Friday, November 27, 2009

Mom's Bed

This morning, I woke up next to two small girls. Babies are so soft in the morning. I pull them in close and kiss the cheeks, the noses and the chubby little hands. I stare in awe at the perfection of their features and at the reminder that they are mine. Soon they begin to stir (I'm sure it has nothing to do with my tickling their noses with my hair or my stroking their feathery eyelashes). They smile up at me with puffy good morning eyes; the four year old pats my cheeks. As they slowly wake up, we begin to giggle and play. Another girl crawls under the blankets and we work together to teach the baby animal sounds and body parts. It is the beginning of her home schooling, a school where siblings instruct and encourage siblings. Soon, another child comes in to Mom's bed. She joins in the merriment. Our boy slips in next to me and tells me all about his dream. I'm not really listening--I am too distracted by his face. He is changing. He isn't soft in the morning anymore. He talks about real things and can be so gentle with his sisters. He finishes his dream and begins telling stories to the girls. The plot is typical for my nearly eleven year old boy: Through a sad, blind-sided swipe, we learn that butterflies are evil. The only way to kill them is by shooting them, but, have you ever tried to shoot a butterfly? It is very difficult. The next ten minutes are consumed by animated instructions on how to shoot a butterfly. Seriously, son. Gonna go after unicorns and rainbows next? But, it's okay. We are all laughing hysterically at his training video. Eventually it is time to get out of the warm, soft bed. Bladders are full and stomachs are growling, but we linger a bit longer. We don't get to do this kind of thing every day. Speculation about Christmas begins. What will you ask for, what will you give? How old is Santa? Mom, tell us about your favorite Christmas. Do you remember the snow last year? and there is always a renegade question, Mom, were you born with freckles?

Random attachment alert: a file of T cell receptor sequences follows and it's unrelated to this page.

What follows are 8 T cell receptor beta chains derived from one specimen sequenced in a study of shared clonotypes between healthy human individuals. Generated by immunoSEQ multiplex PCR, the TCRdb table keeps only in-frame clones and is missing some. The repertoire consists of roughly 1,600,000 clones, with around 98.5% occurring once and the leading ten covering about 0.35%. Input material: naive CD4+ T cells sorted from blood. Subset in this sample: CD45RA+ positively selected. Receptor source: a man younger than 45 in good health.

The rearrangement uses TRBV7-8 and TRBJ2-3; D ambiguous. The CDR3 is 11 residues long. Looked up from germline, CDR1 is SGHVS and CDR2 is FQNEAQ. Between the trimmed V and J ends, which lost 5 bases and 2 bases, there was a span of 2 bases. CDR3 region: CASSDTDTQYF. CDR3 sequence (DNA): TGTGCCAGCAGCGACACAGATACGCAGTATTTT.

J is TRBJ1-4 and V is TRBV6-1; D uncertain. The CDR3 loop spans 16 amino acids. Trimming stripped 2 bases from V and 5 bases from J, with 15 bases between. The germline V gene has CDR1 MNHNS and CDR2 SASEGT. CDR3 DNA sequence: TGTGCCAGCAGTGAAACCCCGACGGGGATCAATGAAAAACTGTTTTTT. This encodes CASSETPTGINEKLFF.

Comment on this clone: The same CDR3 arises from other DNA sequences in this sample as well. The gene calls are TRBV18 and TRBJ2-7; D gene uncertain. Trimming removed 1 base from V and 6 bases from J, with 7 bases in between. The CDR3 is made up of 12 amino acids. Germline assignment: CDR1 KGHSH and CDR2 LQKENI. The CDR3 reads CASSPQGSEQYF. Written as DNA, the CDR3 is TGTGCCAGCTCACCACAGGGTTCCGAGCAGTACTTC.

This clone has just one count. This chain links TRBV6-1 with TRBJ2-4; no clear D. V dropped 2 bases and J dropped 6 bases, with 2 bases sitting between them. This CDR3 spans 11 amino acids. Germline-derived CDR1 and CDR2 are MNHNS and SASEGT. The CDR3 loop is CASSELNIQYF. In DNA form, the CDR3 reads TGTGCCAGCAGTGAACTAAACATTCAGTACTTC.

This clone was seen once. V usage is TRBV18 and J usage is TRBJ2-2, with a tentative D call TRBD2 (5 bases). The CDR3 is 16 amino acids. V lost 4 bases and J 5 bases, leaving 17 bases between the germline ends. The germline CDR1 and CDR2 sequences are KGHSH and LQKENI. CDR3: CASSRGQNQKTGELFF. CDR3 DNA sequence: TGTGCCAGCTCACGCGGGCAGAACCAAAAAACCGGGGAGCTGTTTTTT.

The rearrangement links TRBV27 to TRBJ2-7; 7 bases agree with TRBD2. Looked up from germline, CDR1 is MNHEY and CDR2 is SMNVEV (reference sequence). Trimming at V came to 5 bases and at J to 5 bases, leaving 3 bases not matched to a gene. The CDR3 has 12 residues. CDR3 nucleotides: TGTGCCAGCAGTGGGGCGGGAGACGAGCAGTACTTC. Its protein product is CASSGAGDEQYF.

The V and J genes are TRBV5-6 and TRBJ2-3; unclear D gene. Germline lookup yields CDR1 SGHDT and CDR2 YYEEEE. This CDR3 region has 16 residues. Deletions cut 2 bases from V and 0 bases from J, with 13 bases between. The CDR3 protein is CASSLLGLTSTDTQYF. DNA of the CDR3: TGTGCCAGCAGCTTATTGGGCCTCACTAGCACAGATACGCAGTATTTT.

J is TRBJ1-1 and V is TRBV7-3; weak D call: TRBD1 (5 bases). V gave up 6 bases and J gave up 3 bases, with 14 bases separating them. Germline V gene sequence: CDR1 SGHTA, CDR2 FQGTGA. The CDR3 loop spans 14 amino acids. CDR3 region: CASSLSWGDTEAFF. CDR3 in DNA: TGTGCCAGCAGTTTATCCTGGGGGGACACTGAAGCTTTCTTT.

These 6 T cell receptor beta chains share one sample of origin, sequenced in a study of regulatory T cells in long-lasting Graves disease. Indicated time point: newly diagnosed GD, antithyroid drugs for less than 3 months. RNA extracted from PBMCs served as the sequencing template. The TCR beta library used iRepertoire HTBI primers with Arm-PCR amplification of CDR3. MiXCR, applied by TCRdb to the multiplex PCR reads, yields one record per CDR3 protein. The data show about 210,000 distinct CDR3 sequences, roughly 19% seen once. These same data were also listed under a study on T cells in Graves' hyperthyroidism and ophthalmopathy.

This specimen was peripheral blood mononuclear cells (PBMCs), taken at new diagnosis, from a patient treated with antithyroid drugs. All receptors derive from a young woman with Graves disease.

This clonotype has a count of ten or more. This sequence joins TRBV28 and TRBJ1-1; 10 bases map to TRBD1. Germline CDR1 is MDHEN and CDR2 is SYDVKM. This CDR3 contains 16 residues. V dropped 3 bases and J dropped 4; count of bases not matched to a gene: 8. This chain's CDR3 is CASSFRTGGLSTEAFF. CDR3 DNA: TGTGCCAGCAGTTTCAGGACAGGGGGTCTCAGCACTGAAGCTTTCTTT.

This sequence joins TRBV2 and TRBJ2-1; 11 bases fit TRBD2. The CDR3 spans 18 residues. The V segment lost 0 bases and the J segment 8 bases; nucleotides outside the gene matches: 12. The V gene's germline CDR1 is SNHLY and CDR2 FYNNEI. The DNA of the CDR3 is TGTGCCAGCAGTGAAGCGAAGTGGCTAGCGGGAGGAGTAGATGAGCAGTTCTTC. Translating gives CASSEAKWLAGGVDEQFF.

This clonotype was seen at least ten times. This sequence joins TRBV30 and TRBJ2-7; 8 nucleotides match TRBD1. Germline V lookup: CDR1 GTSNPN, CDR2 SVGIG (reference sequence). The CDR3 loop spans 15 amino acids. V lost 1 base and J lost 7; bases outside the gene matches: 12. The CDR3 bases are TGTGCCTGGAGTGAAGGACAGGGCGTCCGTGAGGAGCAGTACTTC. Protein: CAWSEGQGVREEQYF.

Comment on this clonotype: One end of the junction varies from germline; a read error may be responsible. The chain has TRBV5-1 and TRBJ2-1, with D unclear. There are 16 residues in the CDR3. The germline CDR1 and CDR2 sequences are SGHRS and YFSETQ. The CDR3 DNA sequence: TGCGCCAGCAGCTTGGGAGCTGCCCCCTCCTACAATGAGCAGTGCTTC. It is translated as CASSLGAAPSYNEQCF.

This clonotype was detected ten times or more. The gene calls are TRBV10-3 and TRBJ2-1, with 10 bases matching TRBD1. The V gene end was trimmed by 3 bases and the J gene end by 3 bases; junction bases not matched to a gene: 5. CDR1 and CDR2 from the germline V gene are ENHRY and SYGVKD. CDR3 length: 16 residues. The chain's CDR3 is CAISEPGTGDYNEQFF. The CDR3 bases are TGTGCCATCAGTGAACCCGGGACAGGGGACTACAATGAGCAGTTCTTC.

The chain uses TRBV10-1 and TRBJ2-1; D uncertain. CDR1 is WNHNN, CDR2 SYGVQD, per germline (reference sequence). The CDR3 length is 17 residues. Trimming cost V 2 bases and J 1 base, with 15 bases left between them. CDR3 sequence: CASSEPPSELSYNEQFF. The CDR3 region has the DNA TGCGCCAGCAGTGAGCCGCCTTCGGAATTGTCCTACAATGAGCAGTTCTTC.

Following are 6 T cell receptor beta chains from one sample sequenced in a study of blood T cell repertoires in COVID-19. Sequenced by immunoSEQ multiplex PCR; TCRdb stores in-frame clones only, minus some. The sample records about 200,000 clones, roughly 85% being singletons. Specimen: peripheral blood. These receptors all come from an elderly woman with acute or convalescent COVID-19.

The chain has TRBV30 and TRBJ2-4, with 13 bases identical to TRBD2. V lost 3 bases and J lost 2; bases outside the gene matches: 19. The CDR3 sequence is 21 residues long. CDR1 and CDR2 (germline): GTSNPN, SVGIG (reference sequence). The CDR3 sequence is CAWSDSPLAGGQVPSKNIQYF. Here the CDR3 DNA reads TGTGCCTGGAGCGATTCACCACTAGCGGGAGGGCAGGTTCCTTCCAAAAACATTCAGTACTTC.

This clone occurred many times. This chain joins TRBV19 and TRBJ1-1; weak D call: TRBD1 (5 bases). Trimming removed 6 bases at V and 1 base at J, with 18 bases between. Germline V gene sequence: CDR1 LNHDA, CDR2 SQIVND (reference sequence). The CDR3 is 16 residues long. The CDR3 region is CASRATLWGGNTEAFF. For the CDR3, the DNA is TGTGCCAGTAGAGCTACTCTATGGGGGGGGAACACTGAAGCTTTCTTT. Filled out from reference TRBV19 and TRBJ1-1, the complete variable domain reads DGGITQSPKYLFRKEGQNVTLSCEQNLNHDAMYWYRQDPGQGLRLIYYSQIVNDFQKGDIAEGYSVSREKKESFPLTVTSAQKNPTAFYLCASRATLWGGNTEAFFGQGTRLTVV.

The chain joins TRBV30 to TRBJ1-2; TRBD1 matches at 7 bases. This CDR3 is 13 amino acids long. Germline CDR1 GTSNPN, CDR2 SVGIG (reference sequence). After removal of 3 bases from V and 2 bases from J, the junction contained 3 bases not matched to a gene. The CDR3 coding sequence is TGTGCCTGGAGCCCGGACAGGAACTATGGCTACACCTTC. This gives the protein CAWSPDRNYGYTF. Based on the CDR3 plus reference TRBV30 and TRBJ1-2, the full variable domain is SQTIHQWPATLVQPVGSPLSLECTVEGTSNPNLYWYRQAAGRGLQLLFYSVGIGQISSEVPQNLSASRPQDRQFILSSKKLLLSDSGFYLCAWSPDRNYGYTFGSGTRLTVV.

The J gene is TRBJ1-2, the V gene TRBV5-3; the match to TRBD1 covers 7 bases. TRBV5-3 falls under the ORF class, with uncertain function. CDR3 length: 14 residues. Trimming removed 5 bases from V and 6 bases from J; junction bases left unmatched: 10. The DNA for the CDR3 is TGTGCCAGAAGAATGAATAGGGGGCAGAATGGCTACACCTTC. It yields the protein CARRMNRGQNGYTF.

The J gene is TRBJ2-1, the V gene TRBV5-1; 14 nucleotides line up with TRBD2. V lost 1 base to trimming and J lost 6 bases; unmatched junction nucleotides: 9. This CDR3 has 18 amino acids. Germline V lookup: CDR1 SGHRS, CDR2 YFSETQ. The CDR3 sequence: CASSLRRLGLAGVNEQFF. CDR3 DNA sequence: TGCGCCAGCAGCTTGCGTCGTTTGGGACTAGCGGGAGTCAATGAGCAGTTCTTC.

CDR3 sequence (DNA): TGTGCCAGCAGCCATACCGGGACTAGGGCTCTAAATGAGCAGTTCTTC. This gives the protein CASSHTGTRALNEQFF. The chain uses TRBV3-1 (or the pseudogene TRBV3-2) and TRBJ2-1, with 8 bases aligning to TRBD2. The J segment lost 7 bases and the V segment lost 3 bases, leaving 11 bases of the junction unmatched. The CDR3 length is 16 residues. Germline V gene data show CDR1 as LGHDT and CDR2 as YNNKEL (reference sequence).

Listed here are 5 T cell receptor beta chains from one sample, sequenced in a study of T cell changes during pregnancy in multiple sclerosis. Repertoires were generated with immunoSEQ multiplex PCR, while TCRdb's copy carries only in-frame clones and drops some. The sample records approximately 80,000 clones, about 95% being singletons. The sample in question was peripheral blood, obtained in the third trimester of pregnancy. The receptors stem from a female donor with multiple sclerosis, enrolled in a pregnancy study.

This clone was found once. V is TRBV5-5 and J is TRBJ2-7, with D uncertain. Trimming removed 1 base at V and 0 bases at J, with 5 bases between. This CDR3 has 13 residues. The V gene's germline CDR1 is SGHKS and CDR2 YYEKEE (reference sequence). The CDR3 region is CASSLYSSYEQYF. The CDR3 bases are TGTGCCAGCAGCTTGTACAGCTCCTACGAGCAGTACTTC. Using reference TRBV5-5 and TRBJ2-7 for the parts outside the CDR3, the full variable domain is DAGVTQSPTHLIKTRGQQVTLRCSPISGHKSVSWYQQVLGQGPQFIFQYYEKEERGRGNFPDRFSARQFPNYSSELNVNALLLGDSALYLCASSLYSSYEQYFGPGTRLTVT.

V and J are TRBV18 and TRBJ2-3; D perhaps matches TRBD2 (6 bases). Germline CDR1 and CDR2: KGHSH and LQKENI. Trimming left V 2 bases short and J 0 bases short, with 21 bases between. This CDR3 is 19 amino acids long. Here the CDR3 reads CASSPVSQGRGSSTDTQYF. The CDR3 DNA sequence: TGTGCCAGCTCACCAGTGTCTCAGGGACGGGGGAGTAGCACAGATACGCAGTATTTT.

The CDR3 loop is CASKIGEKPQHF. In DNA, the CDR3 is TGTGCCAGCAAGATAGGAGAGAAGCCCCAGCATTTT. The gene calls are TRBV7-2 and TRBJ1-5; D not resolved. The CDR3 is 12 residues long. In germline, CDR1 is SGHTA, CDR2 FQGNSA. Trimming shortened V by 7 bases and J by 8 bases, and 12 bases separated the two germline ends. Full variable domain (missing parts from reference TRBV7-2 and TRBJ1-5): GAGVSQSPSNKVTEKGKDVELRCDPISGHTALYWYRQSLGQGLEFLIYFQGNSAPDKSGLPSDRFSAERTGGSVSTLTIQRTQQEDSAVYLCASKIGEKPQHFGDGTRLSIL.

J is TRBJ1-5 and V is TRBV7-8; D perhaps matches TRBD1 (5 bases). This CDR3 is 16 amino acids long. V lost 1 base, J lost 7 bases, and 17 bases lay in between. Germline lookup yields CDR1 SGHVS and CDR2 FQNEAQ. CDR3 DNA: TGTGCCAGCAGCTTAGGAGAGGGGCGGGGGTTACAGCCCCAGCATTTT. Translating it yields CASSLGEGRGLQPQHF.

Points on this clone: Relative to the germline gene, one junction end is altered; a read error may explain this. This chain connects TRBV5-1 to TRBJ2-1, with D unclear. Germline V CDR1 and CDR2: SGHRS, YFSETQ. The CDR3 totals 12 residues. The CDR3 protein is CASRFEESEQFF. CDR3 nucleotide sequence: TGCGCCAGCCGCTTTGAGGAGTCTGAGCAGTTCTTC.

I know these days will be gone before I know it. I try to treasure them and I think I do. There is a line in the movie Finding Neverland, about J.M. Barrie, the author of Peter Pan. He said,
Young boys should never be sent to bed... they always wake up a day older.
Just another thing I want to always remember: Mom's bed.

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